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Case Brief: Bank of Ethiopia Vs. National Bank of Egypt and Liguori

Brief Facts:

The Bank of Ethiopia was established in accordance with Ethiopian law in 1931. According to its constitution, a board of management would consist of ten members, six of whom would be chosen by the Ethiopian government, who will own six-tenths of the capital, and four by the holders of the remaining capital. It seems that the Ethiopian Empire had only one bank.

The bank operated branches across the nation and forwarding service in Djibouti, which was on French soil. When the bank was established, Mr. Collier was named governor and it appears that he actually managed its operations.

Strangely, the bank’s constitution establishes the position of the governor but does not specify the governor’s responsibilities or powers. Instead, it seems that the board of management, which, according to the documents meets at the company’s “siège social” in Addis Ababa and must have a quorum of five members to conduct business, has complete authority over the bank. A member of the board who is absent from meetings for six months is removed from office.

Mr. Collier left Addis Ababa in April 1935 on a six-month leave of absence for Europe, where it appears he was operating on behalf of the bank and (it would seem) of the government in regards to the provision of war-like personnel and in anticipation of an apparent beginning of hostilities between the Ethiopian Government and Italy. Mr. Wright, who formally formed a member of the board in February 1936, was left in charge of the activities of the bank in Ethiopia. In reality, hostilities started in the autumn of 1935. 

After Addis Ababa fell under the control of Italy on May 5, 1936, the Italian authorities originally permitted the Bank of Ethiopia to carry on with its regular operations because they required some time to decide the Bank’s future.

They were in front of the Horn of Africa’s financial system’s target structure. On the other hand, the position calling for Ethiopia’s complete integration into the metropolitan banking and monetary system, as well as the integration of other Italian possessions in East Africa, necessarily implied the liquidation of the Bank of Ethiopia. This position was primarily based on political concerns of the Fascist regime, which ultimately prevailed.

The Italian decree was disseminated to dissolve the Bank of Ethiopia, after the 1936 invasion of Addis Ababa. That bank claimed certain accounts and orders against the National Bank of Egypt and against the liquidator appointed under the Italian decree.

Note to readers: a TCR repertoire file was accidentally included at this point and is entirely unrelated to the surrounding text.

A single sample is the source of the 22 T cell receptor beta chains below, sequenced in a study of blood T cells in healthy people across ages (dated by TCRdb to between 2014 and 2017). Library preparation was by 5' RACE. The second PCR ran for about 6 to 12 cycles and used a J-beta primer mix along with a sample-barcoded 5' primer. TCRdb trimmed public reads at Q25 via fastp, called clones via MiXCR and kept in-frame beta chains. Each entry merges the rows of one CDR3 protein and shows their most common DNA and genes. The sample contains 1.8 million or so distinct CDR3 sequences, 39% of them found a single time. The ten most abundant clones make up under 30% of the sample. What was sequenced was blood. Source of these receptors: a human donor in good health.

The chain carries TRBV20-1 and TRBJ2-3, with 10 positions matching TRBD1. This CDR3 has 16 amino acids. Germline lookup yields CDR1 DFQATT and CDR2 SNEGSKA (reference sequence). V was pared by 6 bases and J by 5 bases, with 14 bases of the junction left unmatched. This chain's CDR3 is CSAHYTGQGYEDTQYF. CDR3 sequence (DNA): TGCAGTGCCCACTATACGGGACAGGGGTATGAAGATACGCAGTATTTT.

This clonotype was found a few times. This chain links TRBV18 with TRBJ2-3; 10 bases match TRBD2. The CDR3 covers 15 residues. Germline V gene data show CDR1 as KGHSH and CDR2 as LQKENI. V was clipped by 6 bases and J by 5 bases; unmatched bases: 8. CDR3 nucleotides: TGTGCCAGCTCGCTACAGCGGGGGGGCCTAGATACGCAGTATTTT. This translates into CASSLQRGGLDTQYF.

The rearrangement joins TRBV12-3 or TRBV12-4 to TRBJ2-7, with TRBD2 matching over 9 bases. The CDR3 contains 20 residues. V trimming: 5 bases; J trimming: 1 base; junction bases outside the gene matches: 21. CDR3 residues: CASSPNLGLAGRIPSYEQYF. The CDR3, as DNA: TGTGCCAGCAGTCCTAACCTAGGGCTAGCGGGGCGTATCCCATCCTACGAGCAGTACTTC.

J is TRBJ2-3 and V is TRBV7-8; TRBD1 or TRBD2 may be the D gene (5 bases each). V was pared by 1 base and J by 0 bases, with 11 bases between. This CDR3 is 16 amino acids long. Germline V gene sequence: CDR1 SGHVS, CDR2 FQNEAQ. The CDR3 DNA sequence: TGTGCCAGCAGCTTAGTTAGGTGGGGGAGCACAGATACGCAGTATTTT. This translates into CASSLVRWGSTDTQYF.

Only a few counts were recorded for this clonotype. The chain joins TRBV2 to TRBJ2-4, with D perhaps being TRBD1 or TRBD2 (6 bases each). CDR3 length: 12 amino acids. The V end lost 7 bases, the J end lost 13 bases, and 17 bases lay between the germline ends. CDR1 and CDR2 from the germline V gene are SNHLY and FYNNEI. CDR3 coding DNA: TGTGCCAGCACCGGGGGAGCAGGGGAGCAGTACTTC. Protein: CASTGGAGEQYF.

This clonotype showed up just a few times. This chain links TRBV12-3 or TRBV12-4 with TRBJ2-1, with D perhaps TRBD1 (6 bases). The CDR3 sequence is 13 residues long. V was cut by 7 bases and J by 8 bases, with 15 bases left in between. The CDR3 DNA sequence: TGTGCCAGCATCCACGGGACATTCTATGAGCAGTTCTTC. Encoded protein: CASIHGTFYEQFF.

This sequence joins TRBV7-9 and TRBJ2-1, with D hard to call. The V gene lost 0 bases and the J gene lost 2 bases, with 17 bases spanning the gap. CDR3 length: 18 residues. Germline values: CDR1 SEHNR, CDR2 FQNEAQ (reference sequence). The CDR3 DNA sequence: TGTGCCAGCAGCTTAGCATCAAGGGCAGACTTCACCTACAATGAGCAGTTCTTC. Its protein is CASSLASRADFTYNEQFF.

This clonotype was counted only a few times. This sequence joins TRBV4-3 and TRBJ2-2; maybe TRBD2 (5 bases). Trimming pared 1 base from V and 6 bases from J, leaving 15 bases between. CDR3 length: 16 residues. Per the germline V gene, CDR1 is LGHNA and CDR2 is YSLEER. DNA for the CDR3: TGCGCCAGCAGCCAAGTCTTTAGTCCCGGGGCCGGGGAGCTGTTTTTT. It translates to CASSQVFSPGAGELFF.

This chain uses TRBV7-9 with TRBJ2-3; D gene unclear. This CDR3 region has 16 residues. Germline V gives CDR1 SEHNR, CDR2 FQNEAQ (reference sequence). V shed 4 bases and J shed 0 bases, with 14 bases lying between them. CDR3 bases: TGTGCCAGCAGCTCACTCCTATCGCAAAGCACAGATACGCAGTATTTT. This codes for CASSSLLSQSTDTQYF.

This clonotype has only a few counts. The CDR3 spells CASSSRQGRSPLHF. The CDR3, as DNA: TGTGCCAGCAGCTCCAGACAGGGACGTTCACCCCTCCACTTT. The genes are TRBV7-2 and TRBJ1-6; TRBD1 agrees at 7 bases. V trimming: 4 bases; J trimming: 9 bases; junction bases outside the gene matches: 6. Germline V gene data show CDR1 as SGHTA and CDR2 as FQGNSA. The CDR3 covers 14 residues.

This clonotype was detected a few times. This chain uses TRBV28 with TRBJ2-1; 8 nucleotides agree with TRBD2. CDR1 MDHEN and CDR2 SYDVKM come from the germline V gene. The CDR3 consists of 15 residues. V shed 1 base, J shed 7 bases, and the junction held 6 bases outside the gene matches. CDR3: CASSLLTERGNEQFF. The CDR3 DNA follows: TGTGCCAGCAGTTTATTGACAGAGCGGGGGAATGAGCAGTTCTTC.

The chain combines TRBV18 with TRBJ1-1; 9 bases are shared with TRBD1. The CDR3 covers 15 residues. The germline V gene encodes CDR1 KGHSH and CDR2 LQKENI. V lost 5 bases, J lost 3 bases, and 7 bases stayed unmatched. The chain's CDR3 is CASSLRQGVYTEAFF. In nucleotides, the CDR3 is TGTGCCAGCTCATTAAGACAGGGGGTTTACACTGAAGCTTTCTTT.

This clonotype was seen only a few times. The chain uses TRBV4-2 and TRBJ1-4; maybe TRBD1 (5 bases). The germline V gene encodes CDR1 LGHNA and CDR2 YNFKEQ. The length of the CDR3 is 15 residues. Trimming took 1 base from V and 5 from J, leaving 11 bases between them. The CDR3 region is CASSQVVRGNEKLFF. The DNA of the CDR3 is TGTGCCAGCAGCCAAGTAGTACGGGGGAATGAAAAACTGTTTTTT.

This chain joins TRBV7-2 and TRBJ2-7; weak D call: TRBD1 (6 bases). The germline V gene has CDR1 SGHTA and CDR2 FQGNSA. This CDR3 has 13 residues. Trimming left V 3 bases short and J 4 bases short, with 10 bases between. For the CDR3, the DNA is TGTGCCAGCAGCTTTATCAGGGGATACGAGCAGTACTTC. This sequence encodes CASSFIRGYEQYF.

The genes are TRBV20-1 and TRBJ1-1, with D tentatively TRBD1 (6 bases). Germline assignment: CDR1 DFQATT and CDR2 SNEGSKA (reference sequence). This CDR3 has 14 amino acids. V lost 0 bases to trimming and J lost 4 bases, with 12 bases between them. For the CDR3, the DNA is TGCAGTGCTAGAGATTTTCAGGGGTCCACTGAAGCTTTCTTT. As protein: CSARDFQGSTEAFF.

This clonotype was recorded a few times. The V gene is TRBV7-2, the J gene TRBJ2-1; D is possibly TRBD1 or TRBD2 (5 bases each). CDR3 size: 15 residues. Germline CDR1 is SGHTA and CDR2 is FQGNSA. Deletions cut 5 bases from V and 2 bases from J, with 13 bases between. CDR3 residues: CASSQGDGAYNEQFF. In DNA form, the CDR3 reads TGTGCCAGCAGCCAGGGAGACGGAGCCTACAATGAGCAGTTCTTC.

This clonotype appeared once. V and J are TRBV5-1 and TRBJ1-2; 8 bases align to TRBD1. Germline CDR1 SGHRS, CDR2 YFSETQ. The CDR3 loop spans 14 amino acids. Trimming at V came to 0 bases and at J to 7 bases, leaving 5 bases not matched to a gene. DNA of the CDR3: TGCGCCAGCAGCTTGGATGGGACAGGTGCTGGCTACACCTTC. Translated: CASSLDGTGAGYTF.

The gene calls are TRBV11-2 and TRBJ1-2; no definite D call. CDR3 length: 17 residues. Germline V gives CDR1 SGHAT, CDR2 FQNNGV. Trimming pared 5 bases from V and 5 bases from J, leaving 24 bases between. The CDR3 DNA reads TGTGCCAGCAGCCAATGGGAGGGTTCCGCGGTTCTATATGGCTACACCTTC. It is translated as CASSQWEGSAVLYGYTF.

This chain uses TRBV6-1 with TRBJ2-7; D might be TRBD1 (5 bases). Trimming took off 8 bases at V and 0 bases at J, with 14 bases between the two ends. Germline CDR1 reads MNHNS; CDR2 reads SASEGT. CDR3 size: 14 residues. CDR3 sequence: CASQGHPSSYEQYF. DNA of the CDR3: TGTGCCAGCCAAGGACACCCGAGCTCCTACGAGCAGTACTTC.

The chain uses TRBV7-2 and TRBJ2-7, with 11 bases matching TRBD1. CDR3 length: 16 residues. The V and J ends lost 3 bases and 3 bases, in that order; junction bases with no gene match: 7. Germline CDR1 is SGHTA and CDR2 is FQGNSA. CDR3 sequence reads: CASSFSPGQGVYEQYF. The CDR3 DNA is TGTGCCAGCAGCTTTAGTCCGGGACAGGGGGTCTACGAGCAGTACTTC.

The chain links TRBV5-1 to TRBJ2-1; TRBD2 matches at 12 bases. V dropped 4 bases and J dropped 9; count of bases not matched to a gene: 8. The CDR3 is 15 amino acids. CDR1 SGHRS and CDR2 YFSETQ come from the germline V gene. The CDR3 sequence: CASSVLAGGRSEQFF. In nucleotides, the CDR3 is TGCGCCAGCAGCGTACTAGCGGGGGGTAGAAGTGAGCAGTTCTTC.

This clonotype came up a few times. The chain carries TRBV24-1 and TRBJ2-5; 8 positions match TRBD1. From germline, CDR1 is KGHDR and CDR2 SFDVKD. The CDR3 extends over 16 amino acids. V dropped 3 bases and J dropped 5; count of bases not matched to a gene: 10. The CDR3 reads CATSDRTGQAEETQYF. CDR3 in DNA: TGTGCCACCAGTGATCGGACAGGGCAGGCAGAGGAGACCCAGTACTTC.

Issue:

It was directed to be tried whether the Bank of Ethiopia had been dissolved or had otherwise ceased to exist, and, if not, whether it had authorized the bringing of the action/filing of a lawsuit.

Judgment: 

Clauson, J. was confronted with this problem in this case following and applying Luther v. James Sagor & Co., which held,

  • 1) That the Bank of Ethiopia had been dissolved by the Italian decree, which was the act of a de facto government in entire control of the territory occupied and therefore having complete governmental control over that territory. 
  • 2) That the action, having been brought otherwise than by the liquidator’s authority, had not been authorized by the Bank of Ethiopia. 

It was interpreted that the de facto government “must for all purposes, while continuing to occupy its de facto position, be treated as a duly recognized foreign sovereign state,” whilst the de jure monarch has merely “some right (not in fact at the moment enforceable) to reclaim the governmental control of which he has in fact been deprived” declaring the de facto government status of a fully responsible government.

Analysis: 

In times of civil conflict, two governments—one recognized de facto and the other de jure—claim sovereignty over the same region. In such cases, the courts may be compelled to consider the administrative and legislative acts of one party as being legitimate rather than the other party’s acts.

This Court is bound to treat the acts of the government that His Majesty’s Government recognizes as the de facto government of the area in question as acts that cannot be impugned as the acts of a usurping government, and conversely, the Court must be bound to treat the acts of a rival government claiming jurisdiction over the same area, even if the later administration is acknowledged by His Majesty’s Government as the de jure ruler of the region, it will still be treated as a mere nullity and won’t be considered in any way by his Majesty’s Courts.

The principle is that the latter’s acts regarding people and property in the ruled territory will be disregarded and treated as void by the courts of this nation, while the former’s activities will be recognized and given effect. The legality of actions involving people or property in Ethiopia is unrelated to the current case. It is about the ownership of an actionable debt that can be recovered in England.

Conclusion: 

This case laid down the principle important in public international law that to be a de facto government, the government must have effective control over the territory.

This provided a clear distinction as to the authority of de facto and de jure governments. As in this case, the judge reasoned that the government of Italy was a de facto government in entire control of the territory occupied and therefore had complete governmental control over that territory.

References:

  • Bank of Ethiopia v. National Bank of Egypt and Liguori. (1937).  The American Journal of International Law, 31(4), 742–747. https://doi.org/10.2307/2190692
  • International Law Reports, Volume 9 By Elihu Lauterpacht 1942, Page 98
  • Research Gate, The Short Life of the Bank of Ethiopia by Arnaldo Mauri, University of Milan
Author: Madhvi Patidar

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